Theagile’ space now created by the introduction of the iPad, although tablet style devices have been around a while, has yet to be proven as educationally useful; indeed some are not convinced that there is any need for another ‘space’ in learning technology. However, many of us disagree with this view and believe products such as the iPad will be central to how many people learn in the coming years. This agile space has many of the attributes associated with handheld and portable devices whilst also creating new and innovative ways of using technology. It adds a level of flexibility which has been absent until now. For example, whilst the iPad won’t exactly fit in most pockets, it is very easily carried from one place to another and it won’t take a large heavy laptop trolley to trundle 15-20 iPads from one classroom to another in a school setting. Conversely, it offers the screen size of a small laptop/netbook which is significantly larger than a handheld
device, whilst avoiding the traditional form factor of a hinged-screen laptop. The importance here is that the laptop format is relatively clumsy when a small group is sharing the device and need to pass it from one learner to another. Furthermore, the fact that the iPad has only one plane, as opposed to the two planes (horizontal & vertical) of the laptop form factor, means that there is no physical barrier between the teacher and leaner or between learners when working together in groups.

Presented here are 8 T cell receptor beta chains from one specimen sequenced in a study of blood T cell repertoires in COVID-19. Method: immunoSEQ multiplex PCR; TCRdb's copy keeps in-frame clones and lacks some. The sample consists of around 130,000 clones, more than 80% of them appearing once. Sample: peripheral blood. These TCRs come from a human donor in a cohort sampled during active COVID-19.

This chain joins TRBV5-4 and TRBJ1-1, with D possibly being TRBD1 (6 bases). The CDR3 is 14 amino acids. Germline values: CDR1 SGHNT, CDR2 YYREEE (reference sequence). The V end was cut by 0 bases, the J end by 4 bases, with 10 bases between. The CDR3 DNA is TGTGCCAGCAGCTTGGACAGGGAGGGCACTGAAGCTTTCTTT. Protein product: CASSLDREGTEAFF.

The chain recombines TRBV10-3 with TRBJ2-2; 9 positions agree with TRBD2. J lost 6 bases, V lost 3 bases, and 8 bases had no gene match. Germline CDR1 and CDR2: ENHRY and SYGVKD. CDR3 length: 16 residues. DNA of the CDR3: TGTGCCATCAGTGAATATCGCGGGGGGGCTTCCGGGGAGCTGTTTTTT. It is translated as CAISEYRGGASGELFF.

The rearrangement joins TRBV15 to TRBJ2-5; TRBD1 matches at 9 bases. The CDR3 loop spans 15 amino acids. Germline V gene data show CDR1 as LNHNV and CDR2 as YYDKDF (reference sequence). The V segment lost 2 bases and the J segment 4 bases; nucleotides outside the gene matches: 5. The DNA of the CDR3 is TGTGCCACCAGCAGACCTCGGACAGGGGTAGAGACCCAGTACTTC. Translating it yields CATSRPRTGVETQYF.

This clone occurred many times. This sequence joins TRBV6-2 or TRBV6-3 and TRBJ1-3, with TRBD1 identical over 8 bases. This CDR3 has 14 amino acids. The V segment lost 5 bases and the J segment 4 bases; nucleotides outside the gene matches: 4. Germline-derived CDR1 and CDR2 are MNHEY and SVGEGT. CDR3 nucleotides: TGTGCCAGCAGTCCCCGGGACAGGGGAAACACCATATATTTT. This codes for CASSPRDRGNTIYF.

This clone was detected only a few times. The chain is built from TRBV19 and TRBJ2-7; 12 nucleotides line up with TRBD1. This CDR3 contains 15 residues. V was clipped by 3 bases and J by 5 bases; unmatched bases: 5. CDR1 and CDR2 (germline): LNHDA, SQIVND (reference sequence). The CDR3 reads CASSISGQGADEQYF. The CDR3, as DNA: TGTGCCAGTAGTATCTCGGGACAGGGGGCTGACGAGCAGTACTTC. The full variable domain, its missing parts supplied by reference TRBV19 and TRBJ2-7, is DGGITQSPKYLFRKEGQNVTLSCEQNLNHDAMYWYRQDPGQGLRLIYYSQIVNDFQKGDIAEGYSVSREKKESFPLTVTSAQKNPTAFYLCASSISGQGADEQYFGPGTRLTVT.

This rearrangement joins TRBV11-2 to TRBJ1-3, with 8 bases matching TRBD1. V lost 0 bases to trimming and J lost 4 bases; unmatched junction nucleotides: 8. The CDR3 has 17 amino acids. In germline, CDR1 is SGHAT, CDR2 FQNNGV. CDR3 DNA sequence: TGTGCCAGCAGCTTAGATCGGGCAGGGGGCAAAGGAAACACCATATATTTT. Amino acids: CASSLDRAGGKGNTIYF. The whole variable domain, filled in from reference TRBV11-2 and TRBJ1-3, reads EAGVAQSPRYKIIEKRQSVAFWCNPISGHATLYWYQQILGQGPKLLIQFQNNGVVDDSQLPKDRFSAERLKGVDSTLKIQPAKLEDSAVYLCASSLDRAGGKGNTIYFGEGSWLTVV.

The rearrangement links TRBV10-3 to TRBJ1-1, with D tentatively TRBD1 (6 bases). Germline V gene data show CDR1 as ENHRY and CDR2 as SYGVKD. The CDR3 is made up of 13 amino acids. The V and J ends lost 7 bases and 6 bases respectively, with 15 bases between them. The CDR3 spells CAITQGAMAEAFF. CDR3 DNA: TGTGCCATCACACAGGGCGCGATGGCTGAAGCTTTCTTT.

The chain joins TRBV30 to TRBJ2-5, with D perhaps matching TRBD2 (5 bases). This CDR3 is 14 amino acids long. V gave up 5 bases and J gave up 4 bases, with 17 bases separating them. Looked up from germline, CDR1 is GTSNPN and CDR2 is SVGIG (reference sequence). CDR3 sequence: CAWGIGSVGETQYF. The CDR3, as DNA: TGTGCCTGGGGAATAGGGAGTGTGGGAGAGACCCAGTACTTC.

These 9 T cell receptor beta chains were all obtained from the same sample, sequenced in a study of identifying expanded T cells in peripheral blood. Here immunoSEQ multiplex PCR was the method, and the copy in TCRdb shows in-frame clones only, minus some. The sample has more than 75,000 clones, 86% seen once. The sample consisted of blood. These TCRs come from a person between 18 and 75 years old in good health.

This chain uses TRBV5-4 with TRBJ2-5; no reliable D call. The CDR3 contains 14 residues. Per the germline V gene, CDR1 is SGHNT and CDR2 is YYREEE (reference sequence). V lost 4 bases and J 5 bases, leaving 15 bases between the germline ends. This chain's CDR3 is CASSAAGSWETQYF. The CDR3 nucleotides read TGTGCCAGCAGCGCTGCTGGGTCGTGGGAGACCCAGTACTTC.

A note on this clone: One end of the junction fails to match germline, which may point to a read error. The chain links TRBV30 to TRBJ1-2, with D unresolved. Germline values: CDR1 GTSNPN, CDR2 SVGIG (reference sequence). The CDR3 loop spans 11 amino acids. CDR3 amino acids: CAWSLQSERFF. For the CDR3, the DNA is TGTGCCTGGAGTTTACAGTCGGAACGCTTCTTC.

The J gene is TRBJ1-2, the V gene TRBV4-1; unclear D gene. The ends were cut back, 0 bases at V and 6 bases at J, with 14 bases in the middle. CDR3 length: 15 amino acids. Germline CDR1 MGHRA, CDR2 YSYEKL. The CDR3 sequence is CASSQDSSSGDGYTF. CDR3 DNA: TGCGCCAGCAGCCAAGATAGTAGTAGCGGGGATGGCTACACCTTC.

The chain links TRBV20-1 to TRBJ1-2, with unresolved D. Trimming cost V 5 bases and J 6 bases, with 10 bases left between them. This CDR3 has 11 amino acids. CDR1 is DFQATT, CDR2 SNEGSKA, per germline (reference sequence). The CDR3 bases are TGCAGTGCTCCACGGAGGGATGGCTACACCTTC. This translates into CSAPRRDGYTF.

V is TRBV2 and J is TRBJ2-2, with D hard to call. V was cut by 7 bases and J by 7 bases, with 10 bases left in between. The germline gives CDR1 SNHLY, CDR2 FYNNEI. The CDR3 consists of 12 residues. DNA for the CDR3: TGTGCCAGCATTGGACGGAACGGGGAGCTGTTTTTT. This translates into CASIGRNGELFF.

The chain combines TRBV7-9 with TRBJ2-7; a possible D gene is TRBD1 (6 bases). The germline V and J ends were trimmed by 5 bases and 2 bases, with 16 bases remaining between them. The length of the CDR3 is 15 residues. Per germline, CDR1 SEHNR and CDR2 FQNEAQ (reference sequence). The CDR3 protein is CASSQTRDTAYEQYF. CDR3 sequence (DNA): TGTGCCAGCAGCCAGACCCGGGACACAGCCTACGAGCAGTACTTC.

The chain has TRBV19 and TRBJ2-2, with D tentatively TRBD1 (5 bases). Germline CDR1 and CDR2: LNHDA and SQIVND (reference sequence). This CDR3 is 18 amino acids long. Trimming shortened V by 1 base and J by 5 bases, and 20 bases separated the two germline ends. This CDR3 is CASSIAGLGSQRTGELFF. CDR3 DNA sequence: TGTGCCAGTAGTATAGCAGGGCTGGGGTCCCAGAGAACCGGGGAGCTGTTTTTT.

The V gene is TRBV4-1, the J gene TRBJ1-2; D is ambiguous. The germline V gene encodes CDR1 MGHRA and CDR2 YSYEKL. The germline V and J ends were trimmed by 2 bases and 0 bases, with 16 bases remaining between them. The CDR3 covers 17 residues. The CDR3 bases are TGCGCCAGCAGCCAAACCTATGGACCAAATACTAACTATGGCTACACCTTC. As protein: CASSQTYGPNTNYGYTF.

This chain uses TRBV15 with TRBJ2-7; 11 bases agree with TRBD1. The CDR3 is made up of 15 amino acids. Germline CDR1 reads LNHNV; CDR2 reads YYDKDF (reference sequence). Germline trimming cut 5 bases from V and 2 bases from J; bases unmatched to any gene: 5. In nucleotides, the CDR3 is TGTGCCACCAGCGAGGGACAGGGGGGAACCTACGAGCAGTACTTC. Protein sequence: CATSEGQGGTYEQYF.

Equally, an iPad has the ‘boot time’ of a handheld device without waiting for the mechanical start-up time of a laptop and its substantial operating system. It has the ‘always on’ status of handheld devices and it merely takes the pressing of a single button to bring the machine instantly to life. Equally, it has the battery life of a smaller device, up to 10 hours which is plenty to see learner through a typical school day. A mobile device with a genuine all-day battery life offers a level of agility not seen before in schools and can avoid the disruption which happens when a laptop runs out of power after 2,3 or 4 hours of use during a day.